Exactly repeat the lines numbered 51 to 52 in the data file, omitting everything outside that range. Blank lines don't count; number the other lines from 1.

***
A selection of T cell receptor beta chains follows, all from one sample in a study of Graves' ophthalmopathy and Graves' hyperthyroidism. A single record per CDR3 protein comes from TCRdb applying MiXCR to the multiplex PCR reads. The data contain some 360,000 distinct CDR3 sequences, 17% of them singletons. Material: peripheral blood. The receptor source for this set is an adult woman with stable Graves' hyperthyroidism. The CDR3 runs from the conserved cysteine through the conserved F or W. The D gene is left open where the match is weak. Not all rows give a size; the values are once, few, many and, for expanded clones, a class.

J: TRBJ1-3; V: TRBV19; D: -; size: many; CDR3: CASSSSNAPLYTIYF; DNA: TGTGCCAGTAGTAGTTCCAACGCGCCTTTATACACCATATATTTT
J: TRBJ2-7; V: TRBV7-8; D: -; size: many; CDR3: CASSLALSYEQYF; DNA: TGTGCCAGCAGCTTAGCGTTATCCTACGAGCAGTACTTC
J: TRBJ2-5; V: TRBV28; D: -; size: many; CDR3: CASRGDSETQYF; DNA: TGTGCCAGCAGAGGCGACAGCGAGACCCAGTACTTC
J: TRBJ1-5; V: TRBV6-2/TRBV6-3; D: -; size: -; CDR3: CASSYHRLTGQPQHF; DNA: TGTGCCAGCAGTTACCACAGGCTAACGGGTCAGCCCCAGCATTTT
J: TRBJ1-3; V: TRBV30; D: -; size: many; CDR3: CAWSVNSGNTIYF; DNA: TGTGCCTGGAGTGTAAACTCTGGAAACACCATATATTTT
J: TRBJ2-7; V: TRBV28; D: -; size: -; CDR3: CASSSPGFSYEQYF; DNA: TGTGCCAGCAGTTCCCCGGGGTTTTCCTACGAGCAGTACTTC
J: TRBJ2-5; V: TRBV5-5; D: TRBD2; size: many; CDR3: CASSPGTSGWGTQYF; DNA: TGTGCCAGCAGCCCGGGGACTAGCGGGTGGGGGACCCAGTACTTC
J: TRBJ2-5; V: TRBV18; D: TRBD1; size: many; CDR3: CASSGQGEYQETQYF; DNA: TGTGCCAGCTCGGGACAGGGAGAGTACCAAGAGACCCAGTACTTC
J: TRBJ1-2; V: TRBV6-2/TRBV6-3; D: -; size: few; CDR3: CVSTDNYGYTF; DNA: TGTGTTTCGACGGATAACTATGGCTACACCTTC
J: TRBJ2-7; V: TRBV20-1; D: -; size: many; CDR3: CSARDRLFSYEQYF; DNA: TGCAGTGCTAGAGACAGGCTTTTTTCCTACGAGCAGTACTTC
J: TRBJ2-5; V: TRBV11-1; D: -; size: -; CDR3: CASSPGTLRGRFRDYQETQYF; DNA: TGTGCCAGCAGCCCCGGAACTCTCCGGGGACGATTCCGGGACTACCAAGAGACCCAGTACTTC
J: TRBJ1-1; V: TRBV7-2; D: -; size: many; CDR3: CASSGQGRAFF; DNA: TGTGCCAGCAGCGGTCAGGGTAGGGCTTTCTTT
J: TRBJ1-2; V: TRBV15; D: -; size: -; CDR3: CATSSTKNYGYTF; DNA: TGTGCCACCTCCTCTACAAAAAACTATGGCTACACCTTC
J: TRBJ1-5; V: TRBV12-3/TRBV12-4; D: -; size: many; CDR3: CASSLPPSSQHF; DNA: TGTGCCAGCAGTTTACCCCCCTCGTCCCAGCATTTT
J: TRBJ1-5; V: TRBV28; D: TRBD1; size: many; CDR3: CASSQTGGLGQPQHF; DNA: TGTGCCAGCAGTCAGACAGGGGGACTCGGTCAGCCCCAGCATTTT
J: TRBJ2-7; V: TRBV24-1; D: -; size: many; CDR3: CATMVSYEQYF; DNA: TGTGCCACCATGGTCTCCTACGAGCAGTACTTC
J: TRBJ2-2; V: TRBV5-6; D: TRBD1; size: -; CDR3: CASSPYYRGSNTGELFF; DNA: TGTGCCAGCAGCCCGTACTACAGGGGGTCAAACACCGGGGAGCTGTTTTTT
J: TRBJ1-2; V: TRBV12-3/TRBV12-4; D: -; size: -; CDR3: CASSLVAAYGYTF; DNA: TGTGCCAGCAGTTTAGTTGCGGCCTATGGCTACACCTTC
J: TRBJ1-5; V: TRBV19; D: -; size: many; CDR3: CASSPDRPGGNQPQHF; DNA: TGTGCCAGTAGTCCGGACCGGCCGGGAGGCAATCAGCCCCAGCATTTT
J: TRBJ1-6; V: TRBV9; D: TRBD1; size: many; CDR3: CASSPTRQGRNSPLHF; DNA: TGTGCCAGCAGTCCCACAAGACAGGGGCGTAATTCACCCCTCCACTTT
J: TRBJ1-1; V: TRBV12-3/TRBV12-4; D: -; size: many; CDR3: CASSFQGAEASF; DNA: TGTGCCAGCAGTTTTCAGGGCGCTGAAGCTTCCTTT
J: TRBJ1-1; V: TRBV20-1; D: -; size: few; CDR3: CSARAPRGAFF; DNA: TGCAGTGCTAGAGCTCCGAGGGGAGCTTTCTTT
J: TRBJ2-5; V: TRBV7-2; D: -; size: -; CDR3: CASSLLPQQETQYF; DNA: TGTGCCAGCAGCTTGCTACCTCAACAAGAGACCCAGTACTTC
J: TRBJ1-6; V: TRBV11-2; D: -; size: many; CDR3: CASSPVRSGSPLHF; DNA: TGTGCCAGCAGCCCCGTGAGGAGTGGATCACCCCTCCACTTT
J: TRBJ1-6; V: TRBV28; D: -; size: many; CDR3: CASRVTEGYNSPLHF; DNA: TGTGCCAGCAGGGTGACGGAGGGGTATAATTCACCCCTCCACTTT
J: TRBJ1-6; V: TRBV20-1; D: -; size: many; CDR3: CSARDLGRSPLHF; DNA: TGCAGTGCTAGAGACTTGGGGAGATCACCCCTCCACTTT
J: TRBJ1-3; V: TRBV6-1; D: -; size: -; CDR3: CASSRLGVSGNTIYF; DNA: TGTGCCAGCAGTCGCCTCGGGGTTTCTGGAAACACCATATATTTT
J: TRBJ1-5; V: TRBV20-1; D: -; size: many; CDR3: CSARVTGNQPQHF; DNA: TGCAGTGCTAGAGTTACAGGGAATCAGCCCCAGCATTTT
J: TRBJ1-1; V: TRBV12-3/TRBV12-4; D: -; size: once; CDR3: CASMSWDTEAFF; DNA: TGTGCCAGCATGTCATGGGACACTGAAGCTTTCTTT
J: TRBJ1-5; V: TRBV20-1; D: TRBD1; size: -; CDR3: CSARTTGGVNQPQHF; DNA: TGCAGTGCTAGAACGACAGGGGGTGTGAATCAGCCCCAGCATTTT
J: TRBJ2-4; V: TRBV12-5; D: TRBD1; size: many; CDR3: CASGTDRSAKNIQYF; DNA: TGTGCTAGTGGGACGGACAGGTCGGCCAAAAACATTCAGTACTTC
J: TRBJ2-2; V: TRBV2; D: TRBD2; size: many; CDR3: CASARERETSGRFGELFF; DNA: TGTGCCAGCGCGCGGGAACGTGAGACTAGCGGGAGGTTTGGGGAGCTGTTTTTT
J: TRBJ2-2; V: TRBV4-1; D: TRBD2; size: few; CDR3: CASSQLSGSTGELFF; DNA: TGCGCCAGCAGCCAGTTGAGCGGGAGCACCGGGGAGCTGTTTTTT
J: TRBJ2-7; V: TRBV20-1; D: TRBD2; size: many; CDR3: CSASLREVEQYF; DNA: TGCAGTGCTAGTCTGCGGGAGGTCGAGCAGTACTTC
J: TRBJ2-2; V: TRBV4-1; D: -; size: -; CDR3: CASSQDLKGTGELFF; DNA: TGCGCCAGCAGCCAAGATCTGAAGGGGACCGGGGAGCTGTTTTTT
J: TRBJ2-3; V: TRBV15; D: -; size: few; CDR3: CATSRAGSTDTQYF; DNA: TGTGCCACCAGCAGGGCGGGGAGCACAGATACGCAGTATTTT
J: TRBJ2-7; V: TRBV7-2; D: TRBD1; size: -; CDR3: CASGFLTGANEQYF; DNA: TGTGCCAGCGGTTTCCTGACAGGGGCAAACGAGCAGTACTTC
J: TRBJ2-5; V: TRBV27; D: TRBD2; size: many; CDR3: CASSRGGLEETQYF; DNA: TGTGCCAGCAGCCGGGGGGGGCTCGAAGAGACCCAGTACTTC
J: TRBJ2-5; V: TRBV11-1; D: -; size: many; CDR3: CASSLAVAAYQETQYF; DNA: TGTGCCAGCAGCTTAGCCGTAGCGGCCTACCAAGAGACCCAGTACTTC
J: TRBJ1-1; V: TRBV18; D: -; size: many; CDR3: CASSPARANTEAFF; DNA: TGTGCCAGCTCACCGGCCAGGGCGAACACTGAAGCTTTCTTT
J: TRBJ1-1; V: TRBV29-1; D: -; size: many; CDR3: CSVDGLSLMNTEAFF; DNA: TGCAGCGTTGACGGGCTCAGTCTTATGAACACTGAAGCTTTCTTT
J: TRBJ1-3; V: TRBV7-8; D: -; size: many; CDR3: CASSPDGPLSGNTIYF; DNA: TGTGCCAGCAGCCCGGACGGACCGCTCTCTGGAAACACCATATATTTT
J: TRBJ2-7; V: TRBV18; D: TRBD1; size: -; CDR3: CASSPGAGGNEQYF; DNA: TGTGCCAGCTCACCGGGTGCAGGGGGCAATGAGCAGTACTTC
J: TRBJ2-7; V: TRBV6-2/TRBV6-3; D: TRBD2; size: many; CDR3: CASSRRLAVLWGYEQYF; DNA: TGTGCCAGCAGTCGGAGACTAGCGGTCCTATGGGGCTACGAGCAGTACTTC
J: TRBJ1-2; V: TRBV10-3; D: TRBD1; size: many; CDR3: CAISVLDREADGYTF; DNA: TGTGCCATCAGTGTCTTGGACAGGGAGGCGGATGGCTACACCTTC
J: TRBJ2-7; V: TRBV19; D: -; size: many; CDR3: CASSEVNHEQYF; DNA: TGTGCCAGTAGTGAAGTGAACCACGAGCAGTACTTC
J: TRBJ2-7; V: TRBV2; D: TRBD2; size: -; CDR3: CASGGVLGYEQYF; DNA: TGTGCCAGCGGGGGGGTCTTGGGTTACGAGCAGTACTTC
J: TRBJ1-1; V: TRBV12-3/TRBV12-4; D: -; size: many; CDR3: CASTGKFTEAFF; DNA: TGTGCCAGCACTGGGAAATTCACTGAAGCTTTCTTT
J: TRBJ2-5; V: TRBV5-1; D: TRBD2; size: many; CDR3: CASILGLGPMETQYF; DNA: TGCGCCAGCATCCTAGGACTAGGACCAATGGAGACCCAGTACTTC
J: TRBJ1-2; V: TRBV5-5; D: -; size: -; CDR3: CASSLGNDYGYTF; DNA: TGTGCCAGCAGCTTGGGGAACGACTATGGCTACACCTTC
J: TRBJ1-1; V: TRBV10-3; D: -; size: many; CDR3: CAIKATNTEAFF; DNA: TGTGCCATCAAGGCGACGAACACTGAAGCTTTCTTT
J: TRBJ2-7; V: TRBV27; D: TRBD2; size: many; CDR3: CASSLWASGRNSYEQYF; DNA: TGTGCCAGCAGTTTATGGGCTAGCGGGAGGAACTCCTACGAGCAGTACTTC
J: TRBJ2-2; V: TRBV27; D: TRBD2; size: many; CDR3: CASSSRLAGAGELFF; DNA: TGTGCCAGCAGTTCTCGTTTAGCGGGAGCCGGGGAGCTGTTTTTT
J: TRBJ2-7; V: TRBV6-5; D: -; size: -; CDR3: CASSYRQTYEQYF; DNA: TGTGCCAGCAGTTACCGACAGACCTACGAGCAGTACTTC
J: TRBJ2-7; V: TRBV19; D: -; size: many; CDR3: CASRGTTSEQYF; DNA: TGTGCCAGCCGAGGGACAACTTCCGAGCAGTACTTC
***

J: TRBJ1-2; V: TRBV5-5; D: -; size: -; CDR3: CASSLGNDYGYTF; DNA: TGTGCCAGCAGCTTGGGGAACGACTATGGCTACACCTTC
J: TRBJ1-1; V: TRBV10-3; D: -; size: many; CDR3: CAIKATNTEAFF; DNA: TGTGCCATCAAGGCGACGAACACTGAAGCTTTCTTT